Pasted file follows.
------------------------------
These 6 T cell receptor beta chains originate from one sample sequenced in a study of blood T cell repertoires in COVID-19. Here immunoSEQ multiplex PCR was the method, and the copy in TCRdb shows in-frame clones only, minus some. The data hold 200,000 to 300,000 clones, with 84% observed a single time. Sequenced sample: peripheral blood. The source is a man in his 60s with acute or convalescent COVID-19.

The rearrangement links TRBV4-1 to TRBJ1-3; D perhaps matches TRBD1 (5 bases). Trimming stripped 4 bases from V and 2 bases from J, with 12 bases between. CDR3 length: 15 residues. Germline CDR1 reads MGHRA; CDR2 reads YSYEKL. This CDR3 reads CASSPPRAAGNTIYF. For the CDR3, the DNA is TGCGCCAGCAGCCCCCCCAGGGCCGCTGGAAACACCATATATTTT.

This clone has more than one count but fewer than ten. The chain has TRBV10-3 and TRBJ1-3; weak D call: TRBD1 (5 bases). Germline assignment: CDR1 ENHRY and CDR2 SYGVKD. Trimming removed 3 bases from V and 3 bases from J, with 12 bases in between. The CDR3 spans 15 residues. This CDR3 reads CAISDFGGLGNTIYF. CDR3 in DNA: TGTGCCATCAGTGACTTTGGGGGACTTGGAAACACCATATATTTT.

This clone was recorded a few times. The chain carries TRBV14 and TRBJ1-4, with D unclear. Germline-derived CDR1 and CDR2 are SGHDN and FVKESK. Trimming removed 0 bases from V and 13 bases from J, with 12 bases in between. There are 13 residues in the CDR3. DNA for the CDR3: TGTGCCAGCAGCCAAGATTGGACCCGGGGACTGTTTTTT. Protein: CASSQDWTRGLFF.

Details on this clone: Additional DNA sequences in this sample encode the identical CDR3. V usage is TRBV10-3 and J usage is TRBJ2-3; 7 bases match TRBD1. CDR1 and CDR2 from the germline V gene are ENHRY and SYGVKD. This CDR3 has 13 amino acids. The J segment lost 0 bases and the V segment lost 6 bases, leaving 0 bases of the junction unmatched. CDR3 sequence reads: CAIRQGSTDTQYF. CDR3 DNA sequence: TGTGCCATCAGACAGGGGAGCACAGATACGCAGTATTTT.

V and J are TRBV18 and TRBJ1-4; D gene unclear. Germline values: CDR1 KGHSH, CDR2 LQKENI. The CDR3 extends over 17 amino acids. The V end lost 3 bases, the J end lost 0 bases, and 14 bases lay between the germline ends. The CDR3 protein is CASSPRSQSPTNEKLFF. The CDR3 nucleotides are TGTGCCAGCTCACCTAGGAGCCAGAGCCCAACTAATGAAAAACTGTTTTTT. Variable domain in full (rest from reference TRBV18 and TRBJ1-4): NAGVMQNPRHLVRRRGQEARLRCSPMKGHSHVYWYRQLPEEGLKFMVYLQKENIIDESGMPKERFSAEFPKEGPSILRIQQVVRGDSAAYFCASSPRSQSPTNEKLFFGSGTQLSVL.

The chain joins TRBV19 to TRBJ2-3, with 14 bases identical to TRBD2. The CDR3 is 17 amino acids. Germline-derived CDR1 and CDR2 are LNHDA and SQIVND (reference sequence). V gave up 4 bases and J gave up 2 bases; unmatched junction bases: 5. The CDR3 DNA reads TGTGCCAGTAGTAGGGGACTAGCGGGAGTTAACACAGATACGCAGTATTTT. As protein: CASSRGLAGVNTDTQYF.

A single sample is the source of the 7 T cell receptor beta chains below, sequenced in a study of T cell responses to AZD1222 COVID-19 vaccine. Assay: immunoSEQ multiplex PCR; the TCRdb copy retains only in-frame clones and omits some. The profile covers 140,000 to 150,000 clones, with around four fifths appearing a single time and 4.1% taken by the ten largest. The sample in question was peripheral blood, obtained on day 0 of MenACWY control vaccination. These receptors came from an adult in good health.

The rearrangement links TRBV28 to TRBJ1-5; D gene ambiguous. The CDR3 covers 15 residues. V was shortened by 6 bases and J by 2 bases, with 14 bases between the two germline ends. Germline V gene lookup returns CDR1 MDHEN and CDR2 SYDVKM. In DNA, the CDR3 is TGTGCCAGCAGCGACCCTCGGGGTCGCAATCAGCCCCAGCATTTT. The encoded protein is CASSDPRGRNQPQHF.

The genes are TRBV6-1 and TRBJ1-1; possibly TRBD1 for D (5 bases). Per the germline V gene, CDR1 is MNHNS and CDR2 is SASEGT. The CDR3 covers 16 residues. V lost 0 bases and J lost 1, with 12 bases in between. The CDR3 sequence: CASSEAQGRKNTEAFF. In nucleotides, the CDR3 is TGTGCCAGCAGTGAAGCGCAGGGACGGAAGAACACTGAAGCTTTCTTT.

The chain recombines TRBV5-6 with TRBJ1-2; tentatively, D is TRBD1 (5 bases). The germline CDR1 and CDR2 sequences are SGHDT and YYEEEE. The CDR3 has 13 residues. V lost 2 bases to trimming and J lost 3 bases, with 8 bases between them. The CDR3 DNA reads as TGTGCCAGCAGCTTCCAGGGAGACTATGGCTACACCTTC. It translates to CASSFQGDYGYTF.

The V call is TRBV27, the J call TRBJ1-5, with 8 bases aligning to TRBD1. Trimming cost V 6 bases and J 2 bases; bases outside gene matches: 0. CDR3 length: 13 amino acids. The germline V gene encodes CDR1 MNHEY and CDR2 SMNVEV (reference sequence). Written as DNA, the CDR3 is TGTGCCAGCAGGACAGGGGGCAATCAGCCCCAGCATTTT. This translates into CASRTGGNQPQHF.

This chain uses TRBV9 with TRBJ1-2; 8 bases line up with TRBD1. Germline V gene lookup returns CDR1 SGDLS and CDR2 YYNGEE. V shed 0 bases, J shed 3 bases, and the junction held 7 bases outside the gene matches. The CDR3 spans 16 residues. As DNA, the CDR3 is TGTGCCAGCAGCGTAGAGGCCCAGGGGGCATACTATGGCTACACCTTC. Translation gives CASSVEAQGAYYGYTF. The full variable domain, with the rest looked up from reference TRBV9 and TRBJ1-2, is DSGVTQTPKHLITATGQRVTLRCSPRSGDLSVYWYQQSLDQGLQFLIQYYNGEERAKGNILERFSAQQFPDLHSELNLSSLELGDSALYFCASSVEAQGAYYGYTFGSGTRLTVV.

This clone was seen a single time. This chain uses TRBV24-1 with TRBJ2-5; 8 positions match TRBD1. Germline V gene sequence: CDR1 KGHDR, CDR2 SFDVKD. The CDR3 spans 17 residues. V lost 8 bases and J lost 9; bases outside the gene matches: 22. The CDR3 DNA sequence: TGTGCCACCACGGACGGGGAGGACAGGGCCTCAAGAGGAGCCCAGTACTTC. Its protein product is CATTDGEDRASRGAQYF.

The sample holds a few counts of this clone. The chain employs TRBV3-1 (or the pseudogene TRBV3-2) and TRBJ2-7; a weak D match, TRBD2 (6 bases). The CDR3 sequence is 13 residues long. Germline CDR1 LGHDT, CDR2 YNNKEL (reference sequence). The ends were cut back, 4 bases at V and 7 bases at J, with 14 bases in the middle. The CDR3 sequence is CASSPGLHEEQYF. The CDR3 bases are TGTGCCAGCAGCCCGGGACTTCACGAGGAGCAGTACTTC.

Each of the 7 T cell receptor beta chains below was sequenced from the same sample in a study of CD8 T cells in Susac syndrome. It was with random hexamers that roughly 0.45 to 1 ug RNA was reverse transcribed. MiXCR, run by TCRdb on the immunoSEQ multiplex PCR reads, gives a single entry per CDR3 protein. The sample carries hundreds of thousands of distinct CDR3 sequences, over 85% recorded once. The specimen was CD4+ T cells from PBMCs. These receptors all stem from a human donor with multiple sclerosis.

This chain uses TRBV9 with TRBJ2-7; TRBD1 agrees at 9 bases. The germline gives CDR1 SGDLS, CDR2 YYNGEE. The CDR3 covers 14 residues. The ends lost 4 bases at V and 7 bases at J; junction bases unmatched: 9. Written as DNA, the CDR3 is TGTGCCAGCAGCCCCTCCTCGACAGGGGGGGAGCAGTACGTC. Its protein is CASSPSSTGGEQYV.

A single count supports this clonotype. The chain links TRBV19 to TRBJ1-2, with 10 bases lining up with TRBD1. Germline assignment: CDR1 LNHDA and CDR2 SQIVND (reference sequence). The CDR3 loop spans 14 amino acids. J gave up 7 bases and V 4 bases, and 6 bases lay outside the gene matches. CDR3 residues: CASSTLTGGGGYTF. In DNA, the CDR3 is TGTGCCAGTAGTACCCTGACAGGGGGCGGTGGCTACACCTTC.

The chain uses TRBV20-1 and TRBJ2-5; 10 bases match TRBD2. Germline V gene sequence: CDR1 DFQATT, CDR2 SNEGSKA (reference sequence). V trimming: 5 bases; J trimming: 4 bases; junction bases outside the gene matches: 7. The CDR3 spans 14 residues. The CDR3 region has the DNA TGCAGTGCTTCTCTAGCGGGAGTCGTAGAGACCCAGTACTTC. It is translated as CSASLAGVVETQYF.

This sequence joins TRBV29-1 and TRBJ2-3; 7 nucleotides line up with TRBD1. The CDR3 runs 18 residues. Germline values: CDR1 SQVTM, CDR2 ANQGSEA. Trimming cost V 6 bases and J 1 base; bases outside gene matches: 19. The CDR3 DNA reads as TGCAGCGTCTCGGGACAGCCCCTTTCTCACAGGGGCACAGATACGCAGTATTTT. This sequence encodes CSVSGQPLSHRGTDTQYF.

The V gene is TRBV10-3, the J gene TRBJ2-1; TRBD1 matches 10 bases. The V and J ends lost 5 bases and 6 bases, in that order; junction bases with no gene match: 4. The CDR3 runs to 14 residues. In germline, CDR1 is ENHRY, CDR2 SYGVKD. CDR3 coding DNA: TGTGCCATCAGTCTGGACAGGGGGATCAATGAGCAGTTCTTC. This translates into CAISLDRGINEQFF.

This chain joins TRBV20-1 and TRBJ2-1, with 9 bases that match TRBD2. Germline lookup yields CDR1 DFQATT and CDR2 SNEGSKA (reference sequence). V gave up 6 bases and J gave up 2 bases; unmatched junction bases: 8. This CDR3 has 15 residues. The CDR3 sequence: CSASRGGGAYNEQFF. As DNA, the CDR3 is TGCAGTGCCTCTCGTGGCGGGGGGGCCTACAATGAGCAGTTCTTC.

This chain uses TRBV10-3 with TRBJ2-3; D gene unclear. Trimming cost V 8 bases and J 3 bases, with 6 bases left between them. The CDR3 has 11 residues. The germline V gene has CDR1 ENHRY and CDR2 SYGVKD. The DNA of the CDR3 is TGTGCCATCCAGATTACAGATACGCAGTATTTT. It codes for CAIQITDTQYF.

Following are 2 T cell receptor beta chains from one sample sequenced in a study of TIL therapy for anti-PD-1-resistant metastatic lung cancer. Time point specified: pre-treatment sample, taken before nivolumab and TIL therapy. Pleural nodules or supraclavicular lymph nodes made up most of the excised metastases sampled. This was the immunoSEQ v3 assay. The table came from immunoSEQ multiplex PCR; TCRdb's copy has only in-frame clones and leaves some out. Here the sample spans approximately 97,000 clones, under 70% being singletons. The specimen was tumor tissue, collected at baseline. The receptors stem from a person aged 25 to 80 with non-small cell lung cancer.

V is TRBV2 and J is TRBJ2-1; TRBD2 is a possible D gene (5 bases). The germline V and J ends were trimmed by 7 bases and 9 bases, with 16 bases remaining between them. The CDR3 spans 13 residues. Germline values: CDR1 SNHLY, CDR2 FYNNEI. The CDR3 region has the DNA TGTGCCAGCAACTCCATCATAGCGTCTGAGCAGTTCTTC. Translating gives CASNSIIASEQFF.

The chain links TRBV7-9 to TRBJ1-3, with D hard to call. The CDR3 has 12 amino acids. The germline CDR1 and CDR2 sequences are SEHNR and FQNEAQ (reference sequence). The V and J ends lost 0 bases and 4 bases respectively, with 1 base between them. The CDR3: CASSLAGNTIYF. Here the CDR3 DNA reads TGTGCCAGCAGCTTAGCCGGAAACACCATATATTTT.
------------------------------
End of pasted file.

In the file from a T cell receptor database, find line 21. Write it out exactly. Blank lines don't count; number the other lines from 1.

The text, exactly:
The V gene is TRBV10-3, the J gene TRBJ2-1; TRBD1 matches 10 bases. The V and J ends lost 5 bases and 6 bases, in that order; junction bases with no gene match: 4. The CDR3 runs to 14 residues. In germline, CDR1 is ENHRY, CDR2 SYGVKD. CDR3 coding DNA: TGTGCCATCAGTCTGGACAGGGGGATCAATGAGCAGTTCTTC. This translates into CAISLDRGINEQFF.